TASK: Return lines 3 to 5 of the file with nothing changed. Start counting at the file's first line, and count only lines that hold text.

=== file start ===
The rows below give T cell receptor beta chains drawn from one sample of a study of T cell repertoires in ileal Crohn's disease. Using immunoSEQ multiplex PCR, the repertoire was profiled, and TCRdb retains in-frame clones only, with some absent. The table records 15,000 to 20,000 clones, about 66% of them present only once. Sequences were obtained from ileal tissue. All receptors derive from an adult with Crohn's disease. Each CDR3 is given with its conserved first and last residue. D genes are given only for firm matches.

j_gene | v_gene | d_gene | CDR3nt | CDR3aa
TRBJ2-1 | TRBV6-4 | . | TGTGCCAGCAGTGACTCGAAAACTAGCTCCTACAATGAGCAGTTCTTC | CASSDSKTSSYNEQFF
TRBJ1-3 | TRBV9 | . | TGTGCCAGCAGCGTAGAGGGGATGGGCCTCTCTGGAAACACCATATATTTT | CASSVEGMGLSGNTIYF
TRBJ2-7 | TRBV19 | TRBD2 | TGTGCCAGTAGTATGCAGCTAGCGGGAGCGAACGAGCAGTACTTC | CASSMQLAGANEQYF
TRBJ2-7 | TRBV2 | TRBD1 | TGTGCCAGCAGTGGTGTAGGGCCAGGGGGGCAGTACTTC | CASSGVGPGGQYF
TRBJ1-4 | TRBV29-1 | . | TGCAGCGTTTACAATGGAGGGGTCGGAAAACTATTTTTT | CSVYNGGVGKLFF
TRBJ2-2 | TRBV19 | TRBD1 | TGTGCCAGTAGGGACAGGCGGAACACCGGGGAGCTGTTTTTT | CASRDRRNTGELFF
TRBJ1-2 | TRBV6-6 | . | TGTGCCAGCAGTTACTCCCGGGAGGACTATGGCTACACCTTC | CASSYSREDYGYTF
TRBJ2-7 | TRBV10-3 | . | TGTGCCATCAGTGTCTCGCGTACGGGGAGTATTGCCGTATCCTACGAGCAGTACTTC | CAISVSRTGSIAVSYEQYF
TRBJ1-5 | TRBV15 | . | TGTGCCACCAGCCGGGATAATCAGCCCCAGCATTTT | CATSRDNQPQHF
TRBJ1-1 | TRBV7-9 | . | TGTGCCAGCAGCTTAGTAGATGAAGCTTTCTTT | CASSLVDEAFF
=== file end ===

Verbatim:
TRBJ2-1 | TRBV6-4 | . | TGTGCCAGCAGTGACTCGAAAACTAGCTCCTACAATGAGCAGTTCTTC | CASSDSKTSSYNEQFF
TRBJ1-3 | TRBV9 | . | TGTGCCAGCAGCGTAGAGGGGATGGGCCTCTCTGGAAACACCATATATTTT | CASSVEGMGLSGNTIYF
TRBJ2-7 | TRBV19 | TRBD2 | TGTGCCAGTAGTATGCAGCTAGCGGGAGCGAACGAGCAGTACTTC | CASSMQLAGANEQYF